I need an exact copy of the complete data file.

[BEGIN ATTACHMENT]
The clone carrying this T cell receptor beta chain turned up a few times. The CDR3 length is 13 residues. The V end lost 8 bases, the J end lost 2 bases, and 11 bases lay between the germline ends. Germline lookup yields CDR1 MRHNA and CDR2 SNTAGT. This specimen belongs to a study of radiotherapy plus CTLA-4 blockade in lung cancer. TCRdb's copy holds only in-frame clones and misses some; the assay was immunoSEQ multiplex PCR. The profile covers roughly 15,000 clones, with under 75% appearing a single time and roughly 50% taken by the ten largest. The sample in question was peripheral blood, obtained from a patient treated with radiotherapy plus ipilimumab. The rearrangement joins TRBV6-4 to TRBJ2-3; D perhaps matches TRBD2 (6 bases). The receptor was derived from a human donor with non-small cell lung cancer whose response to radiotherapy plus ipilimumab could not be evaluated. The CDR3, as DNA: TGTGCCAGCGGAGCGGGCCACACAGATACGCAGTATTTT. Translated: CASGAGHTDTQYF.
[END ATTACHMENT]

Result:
The clone carrying this T cell receptor beta chain turned up a few times. The CDR3 length is 13 residues. The V end lost 8 bases, the J end lost 2 bases, and 11 bases lay between the germline ends. Germline lookup yields CDR1 MRHNA and CDR2 SNTAGT. This specimen belongs to a study of radiotherapy plus CTLA-4 blockade in lung cancer. TCRdb's copy holds only in-frame clones and misses some; the assay was immunoSEQ multiplex PCR. The profile covers roughly 15,000 clones, with under 75% appearing a single time and roughly 50% taken by the ten largest. The sample in question was peripheral blood, obtained from a patient treated with radiotherapy plus ipilimumab. The rearrangement joins TRBV6-4 to TRBJ2-3; D perhaps matches TRBD2 (6 bases). The receptor was derived from a human donor with non-small cell lung cancer whose response to radiotherapy plus ipilimumab could not be evaluated. The CDR3, as DNA: TGTGCCAGCGGAGCGGGCCACACAGATACGCAGTATTTT. Translated: CASGAGHTDTQYF.